Finding God in the midst of it all

  • May 30, 2013

Late one pleasant evening, I was putting out the garbage. A neighbour stepped out with her garbage, too. Seeing me, she came over; I know her only by sight, but I like to get to know my neighbours, so I was pleased. Momentarily.

“What a coincidence,” she smiled. “I just sent you an e-mail.” She proceeded to tell me that I “beeped” the locks on my car doors too often and the noise was irritating her. “Other neighbours are bothered, too.”

I retreated indoors, my skin tingling from vexation. Was she being annoying, or was I? Whose garbage was it?

I dislike petty things. Spending time on them always bothers me, but too often seems unavoidable. What do we do with the daily small-but-big irritations? It’s impossible to escape them, any more than we can avoid the big sorrows. They happen. Small or big, it’s tough to find a peaceful, dignified, Christ-like response.

Help is available. Way back in the second century, one of our early Christian writers, Irenaeus of Lyons, reflected on human interactions. I like Irenaeus (feast day June 28) because he looks for God in our midst — among the petty annoyances and big tragedies — knowing that if we can’t find Him here, we won’t have much luck finding Him anywhere. Irenaeus searches the Old Testament through story after story in which suffering and evil take hold of people. Always, he finds God there.

He explains that God created Adam and Eve as children, innocent, full of potential, intending them to grow and become ever more like the God who gave them life. After listening to evil and taking it into themselves, they couldn’t stay in the garden. So He took them to dwell instead on the roadway to Paradise. That’s where human history takes place — on the way to Paradise. Here the woman and man “fell into many troubles of anxious grief, going about with sorrow and toil and lamentation in this world. For under the beams of this sun humankind tilled the earth, and it put forth thorns and thistles.”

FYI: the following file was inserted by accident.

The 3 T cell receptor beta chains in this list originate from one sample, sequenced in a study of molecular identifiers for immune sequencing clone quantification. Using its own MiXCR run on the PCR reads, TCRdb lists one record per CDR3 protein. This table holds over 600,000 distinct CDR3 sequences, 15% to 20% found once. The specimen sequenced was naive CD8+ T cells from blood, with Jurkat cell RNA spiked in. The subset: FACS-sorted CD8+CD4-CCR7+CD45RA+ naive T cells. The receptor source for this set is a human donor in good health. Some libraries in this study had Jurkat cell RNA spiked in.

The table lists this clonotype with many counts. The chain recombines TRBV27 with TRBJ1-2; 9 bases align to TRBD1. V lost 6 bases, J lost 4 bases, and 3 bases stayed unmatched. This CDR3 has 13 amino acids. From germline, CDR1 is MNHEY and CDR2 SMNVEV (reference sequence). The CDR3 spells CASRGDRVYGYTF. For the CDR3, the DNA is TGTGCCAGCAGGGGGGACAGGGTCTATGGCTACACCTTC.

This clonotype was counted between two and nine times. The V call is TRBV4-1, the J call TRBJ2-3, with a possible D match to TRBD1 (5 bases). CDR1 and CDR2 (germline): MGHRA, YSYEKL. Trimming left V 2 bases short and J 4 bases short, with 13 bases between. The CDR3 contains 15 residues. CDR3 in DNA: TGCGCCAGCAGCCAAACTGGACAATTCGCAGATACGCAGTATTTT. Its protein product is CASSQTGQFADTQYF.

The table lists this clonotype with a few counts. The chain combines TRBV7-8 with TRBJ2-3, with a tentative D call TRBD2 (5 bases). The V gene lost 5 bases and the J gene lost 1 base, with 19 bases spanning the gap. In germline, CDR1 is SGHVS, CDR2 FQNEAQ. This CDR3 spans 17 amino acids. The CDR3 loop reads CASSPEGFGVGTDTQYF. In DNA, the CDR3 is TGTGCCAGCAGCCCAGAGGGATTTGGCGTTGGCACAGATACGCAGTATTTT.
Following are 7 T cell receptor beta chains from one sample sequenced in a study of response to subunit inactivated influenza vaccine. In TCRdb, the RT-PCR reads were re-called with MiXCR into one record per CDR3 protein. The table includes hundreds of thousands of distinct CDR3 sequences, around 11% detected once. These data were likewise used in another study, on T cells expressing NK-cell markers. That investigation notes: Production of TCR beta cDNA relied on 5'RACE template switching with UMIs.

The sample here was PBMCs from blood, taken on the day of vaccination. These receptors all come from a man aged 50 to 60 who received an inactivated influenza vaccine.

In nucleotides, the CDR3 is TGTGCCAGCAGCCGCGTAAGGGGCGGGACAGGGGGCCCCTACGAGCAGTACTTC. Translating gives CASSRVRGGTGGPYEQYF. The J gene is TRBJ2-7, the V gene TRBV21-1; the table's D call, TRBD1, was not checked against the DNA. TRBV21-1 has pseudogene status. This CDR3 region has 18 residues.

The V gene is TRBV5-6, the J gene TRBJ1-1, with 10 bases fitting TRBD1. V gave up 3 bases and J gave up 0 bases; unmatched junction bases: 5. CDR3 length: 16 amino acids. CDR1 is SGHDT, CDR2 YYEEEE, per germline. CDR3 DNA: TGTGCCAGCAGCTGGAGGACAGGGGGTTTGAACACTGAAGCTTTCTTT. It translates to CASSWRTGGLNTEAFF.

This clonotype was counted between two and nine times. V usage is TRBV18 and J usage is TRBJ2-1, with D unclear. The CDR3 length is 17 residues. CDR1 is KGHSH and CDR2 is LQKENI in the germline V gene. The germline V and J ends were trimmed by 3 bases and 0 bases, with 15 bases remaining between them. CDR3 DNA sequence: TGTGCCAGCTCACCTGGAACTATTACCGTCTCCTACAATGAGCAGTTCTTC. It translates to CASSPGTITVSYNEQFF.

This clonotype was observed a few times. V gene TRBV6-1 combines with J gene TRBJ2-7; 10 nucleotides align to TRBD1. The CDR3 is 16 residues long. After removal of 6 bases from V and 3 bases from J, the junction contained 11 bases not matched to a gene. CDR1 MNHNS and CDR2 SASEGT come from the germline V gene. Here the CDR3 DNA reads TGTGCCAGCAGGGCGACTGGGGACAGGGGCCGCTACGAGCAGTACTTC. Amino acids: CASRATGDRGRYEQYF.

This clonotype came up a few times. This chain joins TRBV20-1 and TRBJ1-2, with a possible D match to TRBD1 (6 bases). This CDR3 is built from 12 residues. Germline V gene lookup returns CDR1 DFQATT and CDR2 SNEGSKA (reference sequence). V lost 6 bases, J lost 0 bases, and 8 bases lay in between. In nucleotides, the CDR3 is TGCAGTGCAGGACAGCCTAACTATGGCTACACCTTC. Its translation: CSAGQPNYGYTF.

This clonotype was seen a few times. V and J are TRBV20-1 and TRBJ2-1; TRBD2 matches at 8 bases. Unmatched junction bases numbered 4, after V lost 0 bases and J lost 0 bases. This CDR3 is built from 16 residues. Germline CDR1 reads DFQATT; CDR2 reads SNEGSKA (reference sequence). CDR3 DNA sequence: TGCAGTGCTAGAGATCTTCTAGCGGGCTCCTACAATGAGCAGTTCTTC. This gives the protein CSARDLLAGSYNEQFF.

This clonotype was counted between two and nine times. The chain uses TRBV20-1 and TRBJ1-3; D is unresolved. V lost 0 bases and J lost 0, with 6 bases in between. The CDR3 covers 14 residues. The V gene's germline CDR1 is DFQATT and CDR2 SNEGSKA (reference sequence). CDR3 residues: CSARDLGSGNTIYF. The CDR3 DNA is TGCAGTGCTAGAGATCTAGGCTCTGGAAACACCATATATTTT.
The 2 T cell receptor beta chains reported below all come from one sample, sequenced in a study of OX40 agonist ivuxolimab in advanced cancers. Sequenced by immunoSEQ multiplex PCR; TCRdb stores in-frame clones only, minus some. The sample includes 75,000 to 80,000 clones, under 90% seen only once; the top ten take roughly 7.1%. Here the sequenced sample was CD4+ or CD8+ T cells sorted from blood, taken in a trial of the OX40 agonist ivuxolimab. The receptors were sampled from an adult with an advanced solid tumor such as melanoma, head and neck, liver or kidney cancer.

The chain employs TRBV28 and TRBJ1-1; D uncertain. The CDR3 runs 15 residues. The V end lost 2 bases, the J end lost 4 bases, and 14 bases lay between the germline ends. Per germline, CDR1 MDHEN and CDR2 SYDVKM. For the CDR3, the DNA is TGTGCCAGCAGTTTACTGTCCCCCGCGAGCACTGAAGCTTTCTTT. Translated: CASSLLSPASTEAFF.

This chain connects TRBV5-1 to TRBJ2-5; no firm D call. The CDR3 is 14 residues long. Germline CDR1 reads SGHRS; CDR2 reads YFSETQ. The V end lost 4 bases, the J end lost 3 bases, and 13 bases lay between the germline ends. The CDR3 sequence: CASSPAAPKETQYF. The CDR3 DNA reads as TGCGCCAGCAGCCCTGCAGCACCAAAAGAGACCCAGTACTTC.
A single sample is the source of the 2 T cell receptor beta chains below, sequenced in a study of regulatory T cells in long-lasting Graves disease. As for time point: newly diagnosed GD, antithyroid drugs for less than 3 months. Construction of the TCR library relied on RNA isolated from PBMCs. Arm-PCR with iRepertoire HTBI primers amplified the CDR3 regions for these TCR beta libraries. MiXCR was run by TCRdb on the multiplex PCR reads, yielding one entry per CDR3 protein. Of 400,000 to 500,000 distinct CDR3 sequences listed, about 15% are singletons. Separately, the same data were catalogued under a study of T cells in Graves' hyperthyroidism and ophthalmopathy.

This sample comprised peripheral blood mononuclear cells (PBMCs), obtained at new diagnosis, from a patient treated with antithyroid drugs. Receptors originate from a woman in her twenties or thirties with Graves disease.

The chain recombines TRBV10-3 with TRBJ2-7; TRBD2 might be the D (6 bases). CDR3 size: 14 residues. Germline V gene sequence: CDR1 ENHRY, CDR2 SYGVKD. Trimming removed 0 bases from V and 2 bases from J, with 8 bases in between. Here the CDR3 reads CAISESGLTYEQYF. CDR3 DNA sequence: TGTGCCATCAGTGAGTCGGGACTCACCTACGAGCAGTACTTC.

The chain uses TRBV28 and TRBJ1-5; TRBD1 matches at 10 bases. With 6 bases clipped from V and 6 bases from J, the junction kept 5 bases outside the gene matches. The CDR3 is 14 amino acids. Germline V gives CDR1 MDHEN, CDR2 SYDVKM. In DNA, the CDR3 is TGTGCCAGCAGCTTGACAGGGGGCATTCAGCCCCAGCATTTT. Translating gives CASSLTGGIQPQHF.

Ah. Thank you, Irenaeus. The purpose of human life didn’t change when sin entered human hearts; but the way we fulfill that purpose did change. We’re still destined to grow more and more like God. Now we accomplish this destiny on the roadway to Paradise, among thistles and thorns, petty angers and injustices, big sorrows and anguishes. God didn’t abandon us when we couldn’t stay in the garden, sinless and innocent, walking with Him in the cool of the evening. He doesn’t jettison us when we have petty arguments with our neighbours. Instead, patiently, faithfully, He comes out of the garden to walk with us. Even in our wanderings, He teaches and guides, loves and cherishes us.

The shadowy, dark places of our lives — big and small — don’t keep us from Christ’s light. These shadows accentuate His light, helping our weak eyes grow in strength to see the light of God. The world is “seared with trade, bleared, smeared with toil,” but in this smudged, smelly place, the grandeur of God “will flame out, like shining from shook foil” (Gerard Manley Hopkins).

My beeping scolding was one of three petty, energy-consuming irritations that week, inescapably directing me to the thorns and thistles in myself. The only way I see my thorns and grow from it is by feeling their sting, if I am aware and humble enough.

During the same week, I saw the shining from foil shaken by three different people, each alive with God’s glory.

First, Fr. Bill, accompanying us on a retreat, who loves to tell stories. Every story — tough situations he’s been in, difficult decisions he’s had to make — featured these words at the turning-point: “And so I prayed.”

Second, my mother, who so often shakes the foil into shining. On an evening walk, she remarked, “God is friendlier than we usually give Him credit for. He likes us.” Laughing, she added, “That didn’t come from me. I was asked to say it, so I did.”

Third, a friend who’s long suffered from mental illness. Looking outdoors, Steve said: “We’re not like the leaves, blown about by the wind. We take the wind inside us, breathe it in, move with it and move the world.”
St. Irenaeus has it. We don’t suffer through darkness in this life so that some day, eventually, we can see the glory of God. We can see God’s glory here, today, in humans fully alive.

Thank you, God. For brilliant flashes of light, sunshine filtered through shadow, for hope and joy, faith and integrity, among the thorns and thistles. For training our eyes to see you, our hearts to know you, our lungs to breathe your Spirit. For the gift of prayer, for teaching us to love our neighbour and ourselves; for your friendliness. For loving us so much that you want us to become like you.

(Marrocco can be reached at